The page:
Yesterday, during a panel discussion at Tri-Cities High School in East Point, USDA Secretary Tom Vilsack urged Georgians to lobby their state officials to participate in programs set to help feed Georgia children. These programs were in the news earlier this month after Gov. Brian Kemp opted Georgia out of the Summer EBT program, which gives qualifying families $40 a month per eligible child for groceries during the summer months.
Expanding these programs would bring $138 million in federal dollars into the state and benefit 1.1 million eligible Georgia kids.
The State of Georgia laughably claimed they opted out of the federally-funded program because it lacked nutrition requirements, a position seen as completely blind to the hunger experienced by Georgia children. Sec. Vilsack dismantled these claims by Governor Kemp’s office, noting that the USDA has 10 years of data showing these programs give kids greater access to nutritious food, especially fresh fruits and vegetables.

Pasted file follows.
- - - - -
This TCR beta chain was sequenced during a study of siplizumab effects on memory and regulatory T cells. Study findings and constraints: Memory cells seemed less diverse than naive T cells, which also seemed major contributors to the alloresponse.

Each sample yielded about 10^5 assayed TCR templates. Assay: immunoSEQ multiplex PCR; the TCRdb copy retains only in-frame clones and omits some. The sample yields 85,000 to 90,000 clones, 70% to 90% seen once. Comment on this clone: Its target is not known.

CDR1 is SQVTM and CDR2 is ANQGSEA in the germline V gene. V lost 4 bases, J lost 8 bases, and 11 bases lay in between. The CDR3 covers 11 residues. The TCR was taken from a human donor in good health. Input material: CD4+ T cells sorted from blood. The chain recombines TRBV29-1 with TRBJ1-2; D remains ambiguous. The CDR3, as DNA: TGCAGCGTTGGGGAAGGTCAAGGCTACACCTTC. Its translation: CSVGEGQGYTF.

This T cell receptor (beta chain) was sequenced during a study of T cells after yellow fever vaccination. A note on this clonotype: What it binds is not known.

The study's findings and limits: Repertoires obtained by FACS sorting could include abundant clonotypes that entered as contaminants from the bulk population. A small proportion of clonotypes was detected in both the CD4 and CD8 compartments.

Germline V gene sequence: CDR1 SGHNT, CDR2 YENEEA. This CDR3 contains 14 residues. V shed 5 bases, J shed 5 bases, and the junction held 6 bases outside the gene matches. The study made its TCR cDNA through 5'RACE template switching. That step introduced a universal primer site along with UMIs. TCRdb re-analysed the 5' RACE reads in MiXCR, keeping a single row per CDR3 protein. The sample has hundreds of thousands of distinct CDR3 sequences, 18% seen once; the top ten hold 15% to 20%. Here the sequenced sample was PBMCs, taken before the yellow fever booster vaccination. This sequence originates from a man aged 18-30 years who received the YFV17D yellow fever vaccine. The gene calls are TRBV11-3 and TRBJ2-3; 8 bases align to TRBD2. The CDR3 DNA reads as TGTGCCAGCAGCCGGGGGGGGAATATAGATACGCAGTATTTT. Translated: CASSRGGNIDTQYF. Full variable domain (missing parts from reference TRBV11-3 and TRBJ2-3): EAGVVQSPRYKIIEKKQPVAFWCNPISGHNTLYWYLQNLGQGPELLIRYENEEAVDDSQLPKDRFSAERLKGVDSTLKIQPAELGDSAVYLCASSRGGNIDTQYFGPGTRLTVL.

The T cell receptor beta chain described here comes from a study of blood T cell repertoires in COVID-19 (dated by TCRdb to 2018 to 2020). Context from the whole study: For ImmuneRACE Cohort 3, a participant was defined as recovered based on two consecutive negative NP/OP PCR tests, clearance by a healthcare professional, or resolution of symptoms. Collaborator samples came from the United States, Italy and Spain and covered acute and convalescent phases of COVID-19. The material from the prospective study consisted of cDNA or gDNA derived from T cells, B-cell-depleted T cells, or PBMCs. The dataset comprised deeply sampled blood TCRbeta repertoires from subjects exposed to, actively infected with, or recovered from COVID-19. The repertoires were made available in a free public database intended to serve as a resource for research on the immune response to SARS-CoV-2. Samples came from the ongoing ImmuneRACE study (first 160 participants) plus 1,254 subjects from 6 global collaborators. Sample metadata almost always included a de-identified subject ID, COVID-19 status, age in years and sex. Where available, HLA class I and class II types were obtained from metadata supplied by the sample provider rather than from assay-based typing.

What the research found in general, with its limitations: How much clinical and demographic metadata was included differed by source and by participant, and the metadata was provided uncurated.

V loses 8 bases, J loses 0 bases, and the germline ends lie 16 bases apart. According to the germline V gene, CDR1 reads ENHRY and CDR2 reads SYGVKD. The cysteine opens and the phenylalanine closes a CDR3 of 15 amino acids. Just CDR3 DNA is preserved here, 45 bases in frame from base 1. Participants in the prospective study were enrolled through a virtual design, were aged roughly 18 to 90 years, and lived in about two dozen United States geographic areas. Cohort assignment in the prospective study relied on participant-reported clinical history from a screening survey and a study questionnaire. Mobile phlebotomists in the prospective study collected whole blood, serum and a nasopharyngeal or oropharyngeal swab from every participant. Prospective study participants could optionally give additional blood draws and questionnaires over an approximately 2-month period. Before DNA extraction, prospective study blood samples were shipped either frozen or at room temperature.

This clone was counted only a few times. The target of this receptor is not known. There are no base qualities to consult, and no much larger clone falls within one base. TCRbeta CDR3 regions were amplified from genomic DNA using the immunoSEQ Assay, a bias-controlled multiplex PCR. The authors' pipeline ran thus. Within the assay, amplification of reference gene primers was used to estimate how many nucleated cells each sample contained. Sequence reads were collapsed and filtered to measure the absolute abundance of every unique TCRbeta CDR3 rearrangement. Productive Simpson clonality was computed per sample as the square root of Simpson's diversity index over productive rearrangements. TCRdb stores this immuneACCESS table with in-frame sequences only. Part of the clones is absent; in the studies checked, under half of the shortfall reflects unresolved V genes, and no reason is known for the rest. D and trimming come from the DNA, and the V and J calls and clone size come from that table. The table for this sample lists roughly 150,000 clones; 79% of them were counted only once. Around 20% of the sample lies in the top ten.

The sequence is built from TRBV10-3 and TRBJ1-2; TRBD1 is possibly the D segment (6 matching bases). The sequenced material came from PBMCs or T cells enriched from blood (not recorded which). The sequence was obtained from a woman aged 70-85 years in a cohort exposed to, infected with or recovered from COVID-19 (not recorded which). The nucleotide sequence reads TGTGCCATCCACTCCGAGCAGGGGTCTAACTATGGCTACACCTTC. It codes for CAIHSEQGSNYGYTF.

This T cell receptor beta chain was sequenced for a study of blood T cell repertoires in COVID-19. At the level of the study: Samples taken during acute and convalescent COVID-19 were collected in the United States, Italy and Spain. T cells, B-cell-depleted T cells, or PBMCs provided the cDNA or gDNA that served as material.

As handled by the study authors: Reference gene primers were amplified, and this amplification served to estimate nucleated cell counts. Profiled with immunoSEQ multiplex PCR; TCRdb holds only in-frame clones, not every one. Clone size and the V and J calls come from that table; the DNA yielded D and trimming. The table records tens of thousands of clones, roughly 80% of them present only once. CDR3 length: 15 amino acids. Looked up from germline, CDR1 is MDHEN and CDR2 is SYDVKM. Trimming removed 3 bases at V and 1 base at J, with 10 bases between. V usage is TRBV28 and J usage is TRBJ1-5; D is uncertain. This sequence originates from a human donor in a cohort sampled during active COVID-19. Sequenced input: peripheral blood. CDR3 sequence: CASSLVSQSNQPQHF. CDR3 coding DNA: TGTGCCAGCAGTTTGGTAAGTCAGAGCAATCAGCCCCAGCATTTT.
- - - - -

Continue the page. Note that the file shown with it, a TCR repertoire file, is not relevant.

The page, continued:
“This panel is a perfect encapsulation of the differences between the two parties today,” said DPG spokesperson Alex Yerkey. “On one side, there are Democrats at the federal, state, and local levels working together to bring $138 million to feed hungry children, help Georgia farmers, and create local jobs. And on the other side, you have Governor Kemp just saying no.”
The panel discussion—organized to promote the Biden administration’s National Strategy on Hunger, Nutrition, and Health, which has a goal to end hunger and increase healthy eating by 2030—also featured Georgia State Representative Carl Gilliard, D-162. Rep. Gilliard said he soon plans to introduce new legislation, dubbed the “No Georgia Child Left Behind” bill, to ensure adequate summer food access for children.
Read the story from AJC below:
Atlanta Journal-Constitution: USDA Sec. Vilsack: Year-round school meals help kids, farmers
Jim Gaines, 1/24/2024